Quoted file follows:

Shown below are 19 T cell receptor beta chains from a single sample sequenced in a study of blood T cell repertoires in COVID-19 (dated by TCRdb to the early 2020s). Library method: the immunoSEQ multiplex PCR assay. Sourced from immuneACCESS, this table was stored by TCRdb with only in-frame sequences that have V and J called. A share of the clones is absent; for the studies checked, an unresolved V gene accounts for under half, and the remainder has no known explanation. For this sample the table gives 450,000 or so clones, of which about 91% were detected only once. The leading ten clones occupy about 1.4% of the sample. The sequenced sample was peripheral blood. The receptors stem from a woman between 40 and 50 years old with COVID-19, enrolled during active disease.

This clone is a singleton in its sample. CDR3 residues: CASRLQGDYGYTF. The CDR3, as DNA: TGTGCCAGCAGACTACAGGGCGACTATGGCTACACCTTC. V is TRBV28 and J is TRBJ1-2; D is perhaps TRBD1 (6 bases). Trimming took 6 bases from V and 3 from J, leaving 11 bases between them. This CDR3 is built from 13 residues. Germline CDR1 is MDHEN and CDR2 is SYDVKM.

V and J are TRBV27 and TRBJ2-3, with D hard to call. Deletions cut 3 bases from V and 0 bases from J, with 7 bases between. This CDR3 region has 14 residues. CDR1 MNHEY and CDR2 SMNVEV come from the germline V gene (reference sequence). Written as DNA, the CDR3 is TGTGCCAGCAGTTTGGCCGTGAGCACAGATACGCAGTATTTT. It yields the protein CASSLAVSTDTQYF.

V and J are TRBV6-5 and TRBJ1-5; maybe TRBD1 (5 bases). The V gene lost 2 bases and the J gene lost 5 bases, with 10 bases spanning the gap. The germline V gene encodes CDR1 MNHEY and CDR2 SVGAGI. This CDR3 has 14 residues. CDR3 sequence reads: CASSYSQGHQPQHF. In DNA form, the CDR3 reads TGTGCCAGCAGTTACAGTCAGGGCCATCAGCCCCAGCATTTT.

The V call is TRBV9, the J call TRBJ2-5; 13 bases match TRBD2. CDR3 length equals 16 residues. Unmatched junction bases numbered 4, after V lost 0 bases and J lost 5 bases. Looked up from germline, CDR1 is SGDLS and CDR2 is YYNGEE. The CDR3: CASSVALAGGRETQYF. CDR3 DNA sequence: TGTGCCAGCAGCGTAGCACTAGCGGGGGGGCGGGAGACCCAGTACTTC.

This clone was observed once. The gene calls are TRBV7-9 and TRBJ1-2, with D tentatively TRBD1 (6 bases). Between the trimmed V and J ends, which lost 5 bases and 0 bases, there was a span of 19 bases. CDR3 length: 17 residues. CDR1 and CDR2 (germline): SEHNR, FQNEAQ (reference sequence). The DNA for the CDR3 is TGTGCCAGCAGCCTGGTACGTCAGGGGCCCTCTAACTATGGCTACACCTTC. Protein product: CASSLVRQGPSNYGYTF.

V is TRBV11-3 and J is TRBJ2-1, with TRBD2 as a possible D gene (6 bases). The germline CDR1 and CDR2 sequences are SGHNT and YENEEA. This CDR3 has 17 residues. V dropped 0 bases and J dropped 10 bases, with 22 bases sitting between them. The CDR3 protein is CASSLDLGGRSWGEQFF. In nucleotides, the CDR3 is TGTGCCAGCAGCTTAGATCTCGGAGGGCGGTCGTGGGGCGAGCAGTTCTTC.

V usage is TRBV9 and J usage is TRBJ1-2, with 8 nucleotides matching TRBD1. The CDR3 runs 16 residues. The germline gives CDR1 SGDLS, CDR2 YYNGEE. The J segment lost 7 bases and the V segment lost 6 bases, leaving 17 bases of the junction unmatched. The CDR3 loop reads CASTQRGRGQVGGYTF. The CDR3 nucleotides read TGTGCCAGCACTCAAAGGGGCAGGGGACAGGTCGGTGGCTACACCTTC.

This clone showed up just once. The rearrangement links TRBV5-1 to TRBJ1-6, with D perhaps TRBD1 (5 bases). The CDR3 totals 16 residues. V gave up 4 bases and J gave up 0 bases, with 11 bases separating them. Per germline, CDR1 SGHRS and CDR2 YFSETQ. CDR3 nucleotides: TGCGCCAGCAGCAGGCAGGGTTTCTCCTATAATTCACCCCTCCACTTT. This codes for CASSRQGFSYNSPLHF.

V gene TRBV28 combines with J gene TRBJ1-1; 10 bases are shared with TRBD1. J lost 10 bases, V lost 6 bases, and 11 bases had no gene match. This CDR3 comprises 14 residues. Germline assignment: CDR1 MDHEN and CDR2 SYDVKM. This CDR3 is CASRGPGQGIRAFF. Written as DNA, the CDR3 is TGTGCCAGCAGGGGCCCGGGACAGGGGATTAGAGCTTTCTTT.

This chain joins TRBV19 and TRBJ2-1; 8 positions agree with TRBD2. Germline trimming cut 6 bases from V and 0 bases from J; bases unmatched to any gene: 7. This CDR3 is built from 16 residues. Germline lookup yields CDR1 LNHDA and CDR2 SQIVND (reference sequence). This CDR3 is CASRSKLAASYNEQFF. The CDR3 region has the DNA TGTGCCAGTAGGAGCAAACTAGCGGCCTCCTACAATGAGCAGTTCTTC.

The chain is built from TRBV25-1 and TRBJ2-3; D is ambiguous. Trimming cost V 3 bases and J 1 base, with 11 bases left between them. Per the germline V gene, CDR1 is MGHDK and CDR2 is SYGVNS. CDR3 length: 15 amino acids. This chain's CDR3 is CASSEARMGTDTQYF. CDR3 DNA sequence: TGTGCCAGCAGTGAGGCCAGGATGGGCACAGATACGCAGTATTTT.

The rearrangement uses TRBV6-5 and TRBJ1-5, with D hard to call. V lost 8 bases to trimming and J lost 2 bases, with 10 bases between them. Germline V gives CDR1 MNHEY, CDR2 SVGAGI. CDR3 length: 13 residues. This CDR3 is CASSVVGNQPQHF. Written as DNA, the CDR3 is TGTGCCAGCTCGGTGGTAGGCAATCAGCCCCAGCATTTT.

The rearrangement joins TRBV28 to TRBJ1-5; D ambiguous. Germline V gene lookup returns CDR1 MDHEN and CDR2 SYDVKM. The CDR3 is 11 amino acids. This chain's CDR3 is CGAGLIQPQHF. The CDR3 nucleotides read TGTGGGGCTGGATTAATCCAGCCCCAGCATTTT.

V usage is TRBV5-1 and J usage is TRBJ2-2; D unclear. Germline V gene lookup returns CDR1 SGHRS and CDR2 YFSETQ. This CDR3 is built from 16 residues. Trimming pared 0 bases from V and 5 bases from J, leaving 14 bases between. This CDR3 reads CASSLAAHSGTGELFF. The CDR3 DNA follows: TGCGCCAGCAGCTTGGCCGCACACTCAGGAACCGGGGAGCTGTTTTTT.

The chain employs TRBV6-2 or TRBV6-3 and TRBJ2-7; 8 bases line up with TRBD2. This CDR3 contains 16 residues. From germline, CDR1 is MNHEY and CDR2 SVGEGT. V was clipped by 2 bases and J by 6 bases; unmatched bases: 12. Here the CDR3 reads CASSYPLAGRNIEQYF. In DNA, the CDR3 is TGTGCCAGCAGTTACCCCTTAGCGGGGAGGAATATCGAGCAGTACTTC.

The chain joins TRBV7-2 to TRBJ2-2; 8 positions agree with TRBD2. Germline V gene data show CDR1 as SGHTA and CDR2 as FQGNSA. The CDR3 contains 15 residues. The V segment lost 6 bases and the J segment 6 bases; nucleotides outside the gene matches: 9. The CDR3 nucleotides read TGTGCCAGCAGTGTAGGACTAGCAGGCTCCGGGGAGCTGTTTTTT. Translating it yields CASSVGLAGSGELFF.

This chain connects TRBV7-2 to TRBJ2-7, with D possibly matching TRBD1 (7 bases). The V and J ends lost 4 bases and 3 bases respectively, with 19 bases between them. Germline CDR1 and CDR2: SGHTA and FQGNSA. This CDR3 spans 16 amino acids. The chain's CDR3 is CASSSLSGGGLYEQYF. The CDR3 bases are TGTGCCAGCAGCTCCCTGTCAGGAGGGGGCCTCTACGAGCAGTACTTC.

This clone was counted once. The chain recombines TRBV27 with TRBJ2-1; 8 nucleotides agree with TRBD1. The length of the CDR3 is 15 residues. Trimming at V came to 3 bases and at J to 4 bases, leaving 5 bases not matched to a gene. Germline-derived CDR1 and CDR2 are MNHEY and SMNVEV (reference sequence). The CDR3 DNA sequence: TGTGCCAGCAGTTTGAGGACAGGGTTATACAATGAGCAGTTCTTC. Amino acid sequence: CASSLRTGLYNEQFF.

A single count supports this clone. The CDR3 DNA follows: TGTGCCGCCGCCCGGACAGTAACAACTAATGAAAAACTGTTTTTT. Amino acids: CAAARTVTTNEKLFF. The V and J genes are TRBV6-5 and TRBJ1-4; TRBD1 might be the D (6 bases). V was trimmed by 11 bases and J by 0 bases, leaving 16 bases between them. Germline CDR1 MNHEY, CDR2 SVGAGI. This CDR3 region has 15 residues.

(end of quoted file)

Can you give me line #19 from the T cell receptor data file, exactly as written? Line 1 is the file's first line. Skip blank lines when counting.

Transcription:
This clone was counted once. The chain recombines TRBV27 with TRBJ2-1; 8 nucleotides agree with TRBD1. The length of the CDR3 is 15 residues. Trimming at V came to 3 bases and at J to 4 bases, leaving 5 bases not matched to a gene. Germline-derived CDR1 and CDR2 are MNHEY and SMNVEV (reference sequence). The CDR3 DNA sequence: TGTGCCAGCAGTTTGAGGACAGGGTTATACAATGAGCAGTTCTTC. Amino acid sequence: CASSLRTGLYNEQFF.